NEW DELHI – India’s ambitious but restless campaign to vaccinate its vast population against Covid-19 – and in the process of burning its own reputation as a manufacturer and innovator – has just received a big boost.
An Indian pharmaceutical company said late Wednesday that initial results from clinical trials involving nearly 26,000 subjects showed that the home-grown Indian vaccine was both safe and effective. The company, Bharat Biotech, said its Covaxin vaccine had an initial effectiveness rate of 81%.
The results of the interim analysis have yet to be reviewed, the company said. It was not clear how effective Covaxin would be in the final analysis.
Officials in Brazil, where the government has bought doses of Covaxin, recently questioned whether the vaccine actually works.
The results this week may allay some of those concerns, said Dr. Anant Bhan, a health researcher at Melaka Manipal Medical College in South India. Still, he said, questions would remain over Covaxin until the study was completed.
“These data will now have to be examined by the regulatory body in India and could then influence regulatory decisions regarding the vaccine,” Dr Bhan said.
If the results are maintained, they could also benefit Narendra Modi, India’s prime minister, and his Hindu nationalist political party. Mr Modi emphasized that India was self-sufficient and an effective vaccine developed by India could help this campaign.
India’s approval for emergency use of Covaxin was announced in early January on the same day as the approval of the Oxford-AstraZeneca vaccine, which is known in India as Covishield. When the vaccination drive started in less than two weeks, most people were not allowed to choose which stroke to have.
To support the vaccine, Mr Modi publicly took a sample of Covaxin on Monday. Images of other federal ministers and heads of regional governments receiving the Indian-made vaccine have been posted on social media.
But Gargeya Telakapalli, a public health expert, said the urgent approval of Covaxin raised suspicions among front-line workers and raised questions about the regulatory process in India. This added uncertainty to the vaccination process as a whole.
“I know many health professionals who were not very confident about taking Covaxin and preferred Covishield,” said Mr Telakapalli, who works in India with the Public Health Movement, a global network of local health activists. “The speed of approval has not helped Covaxin, although no one says there is a problem with the vaccine.”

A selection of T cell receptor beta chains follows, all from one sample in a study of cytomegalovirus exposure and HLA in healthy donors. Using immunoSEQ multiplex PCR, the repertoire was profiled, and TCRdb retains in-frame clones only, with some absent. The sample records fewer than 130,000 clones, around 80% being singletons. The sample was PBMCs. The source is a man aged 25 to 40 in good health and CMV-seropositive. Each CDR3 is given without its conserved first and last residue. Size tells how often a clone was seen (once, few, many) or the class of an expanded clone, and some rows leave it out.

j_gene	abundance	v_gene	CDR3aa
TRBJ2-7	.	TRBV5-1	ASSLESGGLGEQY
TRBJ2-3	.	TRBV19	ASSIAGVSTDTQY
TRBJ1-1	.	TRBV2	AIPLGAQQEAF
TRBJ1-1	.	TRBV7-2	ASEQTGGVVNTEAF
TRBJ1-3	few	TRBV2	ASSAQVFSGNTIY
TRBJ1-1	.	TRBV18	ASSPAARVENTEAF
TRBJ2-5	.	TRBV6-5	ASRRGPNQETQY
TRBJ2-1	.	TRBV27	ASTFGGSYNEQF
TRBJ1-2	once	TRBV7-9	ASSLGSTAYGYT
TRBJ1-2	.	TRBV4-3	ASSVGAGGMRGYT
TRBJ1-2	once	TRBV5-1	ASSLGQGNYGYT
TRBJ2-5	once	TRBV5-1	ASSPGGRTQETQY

Partly because of the risk of getting a vaccine that has not been shown to be safe, many people in India refuse to be stabbed, contributing to the slow spread of the campaign. Efforts to vaccinate the country’s vast population have already been logistically challenging, involving transporting doses to remote locations while controlling the environment around them.
The government aims to vaccinate about 300 million people by August. As of Wednesday, he had inoculated about 16 million. At this rate, covering the population can take years. Authorities have expanded the eligibility of key workers to include people over 60 and over 45 with significant health risks.
Last week, the advisory board of the Central Drug Control Organization, the pharmaceutical regulator in India, rejected Bharat Biotech’s request for a study of Covaxin in children aged 5 to 18, saying the company must first submit a report on the effectiveness of the vaccine. you are.
Uncertainty could hamper Bharat Biotech’s ambitions to sell Covaxin to countries such as Brazil. Last week, prosecutors there demanded an immediate halt to Covaxin’s purchases after the government signed a contract to buy 20 million doses.
The company is irresistible. Bharat Biotech, which developed Covaxin with the National Institute of Virology and the Indian Board of Medical Research, has already provided 5.5 million photos of its vaccine to the Indian government’s vaccination campaign.
On Wednesday, the company said 25,800 volunteers across the country were involved in the final phase of the Covaxin study.
Officials from the Indian Medical Research Council said in a statement that the eight-month effort to produce a locally produced vaccine was a testament to the country’s emergence as a global superpower of vaccines.
“The development and deployment of Covaxin ensures that India has a powerful weapon in its arsenal in an ever-evolving pandemic situation and will go a long way in helping us win the war against Covid-19,” said Dr. Samiran Panda, an employee of the council.